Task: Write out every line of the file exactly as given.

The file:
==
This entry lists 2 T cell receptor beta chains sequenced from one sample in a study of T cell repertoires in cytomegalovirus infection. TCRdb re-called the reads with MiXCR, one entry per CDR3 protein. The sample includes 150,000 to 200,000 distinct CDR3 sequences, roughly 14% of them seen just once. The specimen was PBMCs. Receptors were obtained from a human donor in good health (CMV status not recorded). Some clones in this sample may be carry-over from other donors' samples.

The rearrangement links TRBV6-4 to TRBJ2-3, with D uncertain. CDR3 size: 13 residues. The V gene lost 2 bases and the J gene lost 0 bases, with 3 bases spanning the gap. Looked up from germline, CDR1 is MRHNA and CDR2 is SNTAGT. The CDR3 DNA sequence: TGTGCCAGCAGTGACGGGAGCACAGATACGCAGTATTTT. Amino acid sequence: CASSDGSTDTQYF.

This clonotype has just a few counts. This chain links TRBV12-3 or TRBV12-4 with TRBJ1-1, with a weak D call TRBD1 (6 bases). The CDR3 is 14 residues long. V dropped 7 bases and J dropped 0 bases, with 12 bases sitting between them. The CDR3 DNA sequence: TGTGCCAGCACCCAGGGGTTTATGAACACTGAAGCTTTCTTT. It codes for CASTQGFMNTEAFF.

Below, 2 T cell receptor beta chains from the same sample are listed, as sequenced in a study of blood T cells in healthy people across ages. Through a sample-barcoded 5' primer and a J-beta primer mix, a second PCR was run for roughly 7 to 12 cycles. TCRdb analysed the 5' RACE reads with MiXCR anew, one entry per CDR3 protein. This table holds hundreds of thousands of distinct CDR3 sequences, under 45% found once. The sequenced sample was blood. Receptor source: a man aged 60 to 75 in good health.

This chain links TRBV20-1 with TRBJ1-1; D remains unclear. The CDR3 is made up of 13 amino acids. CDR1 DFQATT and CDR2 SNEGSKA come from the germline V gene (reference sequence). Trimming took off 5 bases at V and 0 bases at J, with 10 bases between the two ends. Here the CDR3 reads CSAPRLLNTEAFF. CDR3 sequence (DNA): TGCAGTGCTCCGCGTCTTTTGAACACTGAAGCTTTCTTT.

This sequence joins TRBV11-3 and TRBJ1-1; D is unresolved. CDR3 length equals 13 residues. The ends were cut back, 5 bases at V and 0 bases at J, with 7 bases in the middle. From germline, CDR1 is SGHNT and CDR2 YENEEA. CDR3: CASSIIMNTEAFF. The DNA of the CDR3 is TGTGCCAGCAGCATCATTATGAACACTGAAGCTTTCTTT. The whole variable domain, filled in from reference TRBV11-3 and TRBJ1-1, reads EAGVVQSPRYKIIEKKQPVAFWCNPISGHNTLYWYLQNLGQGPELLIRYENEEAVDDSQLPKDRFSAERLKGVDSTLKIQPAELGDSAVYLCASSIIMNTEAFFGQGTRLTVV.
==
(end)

This entry lists 2 T cell receptor beta chains sequenced from one sample in a study of T cell repertoires in cytomegalovirus infection. TCRdb re-called the reads with MiXCR, one entry per CDR3 protein. The sample includes 150,000 to 200,000 distinct CDR3 sequences, roughly 14% of them seen just once. The specimen was PBMCs. Receptors were obtained from a human donor in good health (CMV status not recorded). Some clones in this sample may be carry-over from other donors' samples.

The rearrangement links TRBV6-4 to TRBJ2-3, with D uncertain. CDR3 size: 13 residues. The V gene lost 2 bases and the J gene lost 0 bases, with 3 bases spanning the gap. Looked up from germline, CDR1 is MRHNA and CDR2 is SNTAGT. The CDR3 DNA sequence: TGTGCCAGCAGTGACGGGAGCACAGATACGCAGTATTTT. Amino acid sequence: CASSDGSTDTQYF.

This clonotype has just a few counts. This chain links TRBV12-3 or TRBV12-4 with TRBJ1-1, with a weak D call TRBD1 (6 bases). The CDR3 is 14 residues long. V dropped 7 bases and J dropped 0 bases, with 12 bases sitting between them. The CDR3 DNA sequence: TGTGCCAGCACCCAGGGGTTTATGAACACTGAAGCTTTCTTT. It codes for CASTQGFMNTEAFF.

Below, 2 T cell receptor beta chains from the same sample are listed, as sequenced in a study of blood T cells in healthy people across ages. Through a sample-barcoded 5' primer and a J-beta primer mix, a second PCR was run for roughly 7 to 12 cycles. TCRdb analysed the 5' RACE reads with MiXCR anew, one entry per CDR3 protein. This table holds hundreds of thousands of distinct CDR3 sequences, under 45% found once. The sequenced sample was blood. Receptor source: a man aged 60 to 75 in good health.

This chain links TRBV20-1 with TRBJ1-1; D remains unclear. The CDR3 is made up of 13 amino acids. CDR1 DFQATT and CDR2 SNEGSKA come from the germline V gene (reference sequence). Trimming took off 5 bases at V and 0 bases at J, with 10 bases between the two ends. Here the CDR3 reads CSAPRLLNTEAFF. CDR3 sequence (DNA): TGCAGTGCTCCGCGTCTTTTGAACACTGAAGCTTTCTTT.

This sequence joins TRBV11-3 and TRBJ1-1; D is unresolved. CDR3 length equals 13 residues. The ends were cut back, 5 bases at V and 0 bases at J, with 7 bases in the middle. From germline, CDR1 is SGHNT and CDR2 YENEEA. CDR3: CASSIIMNTEAFF. The DNA of the CDR3 is TGTGCCAGCAGCATCATTATGAACACTGAAGCTTTCTTT. The whole variable domain, filled in from reference TRBV11-3 and TRBJ1-1, reads EAGVVQSPRYKIIEKKQPVAFWCNPISGHNTLYWYLQNLGQGPELLIRYENEEAVDDSQLPKDRFSAERLKGVDSTLKIQPAELGDSAVYLCASSIIMNTEAFFGQGTRLTVV.